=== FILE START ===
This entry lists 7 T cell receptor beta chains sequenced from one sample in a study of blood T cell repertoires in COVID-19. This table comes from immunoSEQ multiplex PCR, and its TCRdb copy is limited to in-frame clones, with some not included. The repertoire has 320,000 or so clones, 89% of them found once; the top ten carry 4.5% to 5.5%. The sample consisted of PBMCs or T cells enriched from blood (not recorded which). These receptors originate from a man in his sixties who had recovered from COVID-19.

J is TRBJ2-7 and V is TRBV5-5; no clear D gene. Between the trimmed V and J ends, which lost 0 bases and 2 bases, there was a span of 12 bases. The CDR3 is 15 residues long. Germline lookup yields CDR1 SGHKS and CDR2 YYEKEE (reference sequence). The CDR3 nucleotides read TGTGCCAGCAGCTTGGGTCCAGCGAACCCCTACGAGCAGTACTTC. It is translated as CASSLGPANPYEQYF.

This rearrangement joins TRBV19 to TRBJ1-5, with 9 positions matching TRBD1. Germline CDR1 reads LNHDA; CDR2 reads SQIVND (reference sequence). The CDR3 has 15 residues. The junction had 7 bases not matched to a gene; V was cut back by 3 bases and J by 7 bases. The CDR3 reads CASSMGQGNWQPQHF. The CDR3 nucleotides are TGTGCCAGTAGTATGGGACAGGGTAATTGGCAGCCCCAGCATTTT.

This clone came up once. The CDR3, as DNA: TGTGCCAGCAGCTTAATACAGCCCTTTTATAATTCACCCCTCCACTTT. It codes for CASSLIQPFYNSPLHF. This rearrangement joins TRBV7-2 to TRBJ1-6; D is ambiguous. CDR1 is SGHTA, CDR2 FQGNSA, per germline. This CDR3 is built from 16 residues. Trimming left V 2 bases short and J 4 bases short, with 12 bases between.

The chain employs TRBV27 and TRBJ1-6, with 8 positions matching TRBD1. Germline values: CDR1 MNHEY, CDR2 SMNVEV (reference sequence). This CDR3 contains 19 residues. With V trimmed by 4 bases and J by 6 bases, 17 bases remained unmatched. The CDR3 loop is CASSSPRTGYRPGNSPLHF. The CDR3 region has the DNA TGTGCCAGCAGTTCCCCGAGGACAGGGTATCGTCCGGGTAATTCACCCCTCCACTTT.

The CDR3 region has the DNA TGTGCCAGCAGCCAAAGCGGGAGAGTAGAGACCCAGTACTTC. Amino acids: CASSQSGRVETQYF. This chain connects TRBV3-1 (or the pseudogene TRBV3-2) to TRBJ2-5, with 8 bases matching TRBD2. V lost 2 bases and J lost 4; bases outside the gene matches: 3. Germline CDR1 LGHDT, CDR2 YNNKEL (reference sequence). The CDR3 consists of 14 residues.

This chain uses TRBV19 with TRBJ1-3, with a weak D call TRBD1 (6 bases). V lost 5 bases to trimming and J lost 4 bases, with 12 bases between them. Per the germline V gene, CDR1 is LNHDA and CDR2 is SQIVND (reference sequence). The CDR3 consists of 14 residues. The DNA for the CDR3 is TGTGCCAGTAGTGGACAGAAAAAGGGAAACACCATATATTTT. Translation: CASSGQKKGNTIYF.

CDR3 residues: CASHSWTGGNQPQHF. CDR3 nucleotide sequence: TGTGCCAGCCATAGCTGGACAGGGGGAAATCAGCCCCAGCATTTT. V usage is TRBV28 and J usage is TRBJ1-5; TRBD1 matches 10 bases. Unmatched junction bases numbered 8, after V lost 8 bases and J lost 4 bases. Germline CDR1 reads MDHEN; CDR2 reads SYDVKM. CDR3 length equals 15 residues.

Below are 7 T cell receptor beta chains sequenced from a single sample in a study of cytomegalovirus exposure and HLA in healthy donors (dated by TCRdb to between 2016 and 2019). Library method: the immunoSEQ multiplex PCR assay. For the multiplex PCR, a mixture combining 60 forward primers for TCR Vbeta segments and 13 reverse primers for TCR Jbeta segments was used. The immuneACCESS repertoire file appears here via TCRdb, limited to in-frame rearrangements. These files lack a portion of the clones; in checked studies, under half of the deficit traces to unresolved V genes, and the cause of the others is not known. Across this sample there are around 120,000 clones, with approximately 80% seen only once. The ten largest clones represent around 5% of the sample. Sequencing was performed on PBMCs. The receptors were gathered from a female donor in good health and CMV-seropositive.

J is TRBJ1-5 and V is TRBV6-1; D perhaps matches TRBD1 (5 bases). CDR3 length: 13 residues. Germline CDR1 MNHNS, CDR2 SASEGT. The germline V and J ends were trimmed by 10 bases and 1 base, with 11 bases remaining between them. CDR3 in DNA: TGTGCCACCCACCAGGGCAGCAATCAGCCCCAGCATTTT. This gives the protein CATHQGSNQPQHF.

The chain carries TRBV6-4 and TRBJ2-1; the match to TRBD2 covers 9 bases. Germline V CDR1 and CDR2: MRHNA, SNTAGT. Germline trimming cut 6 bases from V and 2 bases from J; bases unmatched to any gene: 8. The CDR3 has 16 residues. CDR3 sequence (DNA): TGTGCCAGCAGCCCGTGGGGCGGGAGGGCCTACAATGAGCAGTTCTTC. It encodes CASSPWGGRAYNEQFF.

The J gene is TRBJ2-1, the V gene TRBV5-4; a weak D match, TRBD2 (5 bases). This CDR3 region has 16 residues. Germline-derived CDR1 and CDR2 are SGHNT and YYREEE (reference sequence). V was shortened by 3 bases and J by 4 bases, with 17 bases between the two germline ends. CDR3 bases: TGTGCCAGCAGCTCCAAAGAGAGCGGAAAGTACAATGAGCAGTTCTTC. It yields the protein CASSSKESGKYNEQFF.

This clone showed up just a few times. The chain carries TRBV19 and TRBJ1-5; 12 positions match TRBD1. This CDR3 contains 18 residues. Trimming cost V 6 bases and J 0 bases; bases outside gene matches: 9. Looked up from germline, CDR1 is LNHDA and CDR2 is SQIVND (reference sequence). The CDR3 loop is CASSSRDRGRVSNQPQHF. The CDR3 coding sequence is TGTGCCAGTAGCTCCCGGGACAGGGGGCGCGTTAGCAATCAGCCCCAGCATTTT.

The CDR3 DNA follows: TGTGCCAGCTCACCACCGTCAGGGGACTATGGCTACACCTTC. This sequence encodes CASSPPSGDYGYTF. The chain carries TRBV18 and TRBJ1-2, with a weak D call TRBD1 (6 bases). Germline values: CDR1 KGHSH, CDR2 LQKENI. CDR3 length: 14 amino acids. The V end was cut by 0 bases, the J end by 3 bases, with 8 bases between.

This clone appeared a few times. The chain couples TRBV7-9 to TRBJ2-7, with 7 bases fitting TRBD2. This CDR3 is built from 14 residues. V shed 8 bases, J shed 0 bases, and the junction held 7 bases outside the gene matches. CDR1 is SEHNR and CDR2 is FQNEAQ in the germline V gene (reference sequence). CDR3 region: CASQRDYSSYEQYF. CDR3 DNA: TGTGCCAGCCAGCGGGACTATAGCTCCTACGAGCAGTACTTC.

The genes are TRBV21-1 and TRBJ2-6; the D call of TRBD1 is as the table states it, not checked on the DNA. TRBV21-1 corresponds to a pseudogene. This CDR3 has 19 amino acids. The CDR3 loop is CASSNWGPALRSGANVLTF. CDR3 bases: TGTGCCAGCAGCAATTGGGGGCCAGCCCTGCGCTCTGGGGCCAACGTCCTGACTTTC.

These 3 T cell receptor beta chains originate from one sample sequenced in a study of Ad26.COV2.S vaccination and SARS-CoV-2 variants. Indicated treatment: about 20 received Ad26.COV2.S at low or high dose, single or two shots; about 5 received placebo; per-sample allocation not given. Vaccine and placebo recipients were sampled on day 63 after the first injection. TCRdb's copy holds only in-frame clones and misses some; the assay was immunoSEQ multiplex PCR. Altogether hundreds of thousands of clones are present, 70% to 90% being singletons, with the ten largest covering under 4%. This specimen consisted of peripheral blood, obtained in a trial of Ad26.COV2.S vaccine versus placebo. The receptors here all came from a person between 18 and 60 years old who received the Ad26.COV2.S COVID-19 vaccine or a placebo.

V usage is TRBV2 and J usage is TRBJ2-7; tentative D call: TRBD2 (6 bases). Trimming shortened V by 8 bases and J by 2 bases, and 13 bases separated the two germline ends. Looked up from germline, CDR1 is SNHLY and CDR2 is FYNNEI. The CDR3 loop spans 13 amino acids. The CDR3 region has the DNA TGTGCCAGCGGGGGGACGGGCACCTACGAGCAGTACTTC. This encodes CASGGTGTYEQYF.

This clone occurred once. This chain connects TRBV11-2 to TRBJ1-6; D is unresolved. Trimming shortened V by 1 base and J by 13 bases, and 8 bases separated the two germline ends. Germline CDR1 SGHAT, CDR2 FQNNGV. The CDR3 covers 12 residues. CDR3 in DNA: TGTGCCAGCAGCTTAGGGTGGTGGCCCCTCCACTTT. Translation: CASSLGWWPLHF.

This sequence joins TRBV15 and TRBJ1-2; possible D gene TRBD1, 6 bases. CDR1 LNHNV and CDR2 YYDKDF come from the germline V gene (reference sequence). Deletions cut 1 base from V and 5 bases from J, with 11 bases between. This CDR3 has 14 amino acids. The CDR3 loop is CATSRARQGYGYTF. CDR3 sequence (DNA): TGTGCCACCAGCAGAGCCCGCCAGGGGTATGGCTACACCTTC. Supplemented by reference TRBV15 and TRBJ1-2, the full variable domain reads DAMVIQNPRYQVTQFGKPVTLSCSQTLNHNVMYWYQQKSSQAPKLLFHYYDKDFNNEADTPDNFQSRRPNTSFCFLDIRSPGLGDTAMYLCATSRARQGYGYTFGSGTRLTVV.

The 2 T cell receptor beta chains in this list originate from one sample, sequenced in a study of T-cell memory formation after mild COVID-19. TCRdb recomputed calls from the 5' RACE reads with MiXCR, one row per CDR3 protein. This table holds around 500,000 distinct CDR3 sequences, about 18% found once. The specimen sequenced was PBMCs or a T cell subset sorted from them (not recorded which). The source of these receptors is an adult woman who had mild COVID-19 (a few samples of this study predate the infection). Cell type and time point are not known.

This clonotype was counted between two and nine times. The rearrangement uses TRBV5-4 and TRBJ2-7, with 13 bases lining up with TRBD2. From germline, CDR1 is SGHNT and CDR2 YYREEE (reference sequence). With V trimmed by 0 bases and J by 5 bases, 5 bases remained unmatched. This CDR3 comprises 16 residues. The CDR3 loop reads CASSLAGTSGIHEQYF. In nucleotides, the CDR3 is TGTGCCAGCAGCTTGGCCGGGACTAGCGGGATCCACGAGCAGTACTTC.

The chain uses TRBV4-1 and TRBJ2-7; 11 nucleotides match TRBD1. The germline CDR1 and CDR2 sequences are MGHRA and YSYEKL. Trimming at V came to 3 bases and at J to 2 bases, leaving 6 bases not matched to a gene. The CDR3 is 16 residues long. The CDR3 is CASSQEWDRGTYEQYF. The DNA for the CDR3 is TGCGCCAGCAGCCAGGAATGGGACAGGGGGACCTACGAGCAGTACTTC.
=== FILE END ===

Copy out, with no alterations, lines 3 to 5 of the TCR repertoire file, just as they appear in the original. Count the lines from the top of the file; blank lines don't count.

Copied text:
This rearrangement joins TRBV19 to TRBJ1-5, with 9 positions matching TRBD1. Germline CDR1 reads LNHDA; CDR2 reads SQIVND (reference sequence). The CDR3 has 15 residues. The junction had 7 bases not matched to a gene; V was cut back by 3 bases and J by 7 bases. The CDR3 reads CASSMGQGNWQPQHF. The CDR3 nucleotides are TGTGCCAGTAGTATGGGACAGGGTAATTGGCAGCCCCAGCATTTT.

This clone came up once. The CDR3, as DNA: TGTGCCAGCAGCTTAATACAGCCCTTTTATAATTCACCCCTCCACTTT. It codes for CASSLIQPFYNSPLHF. This rearrangement joins TRBV7-2 to TRBJ1-6; D is ambiguous. CDR1 is SGHTA, CDR2 FQGNSA, per germline. This CDR3 is built from 16 residues. Trimming left V 2 bases short and J 4 bases short, with 12 bases between.

The chain employs TRBV27 and TRBJ1-6, with 8 positions matching TRBD1. Germline values: CDR1 MNHEY, CDR2 SMNVEV (reference sequence). This CDR3 contains 19 residues. With V trimmed by 4 bases and J by 6 bases, 17 bases remained unmatched. The CDR3 loop is CASSSPRTGYRPGNSPLHF. The CDR3 region has the DNA TGTGCCAGCAGTTCCCCGAGGACAGGGTATCGTCCGGGTAATTCACCCCTCCACTTT.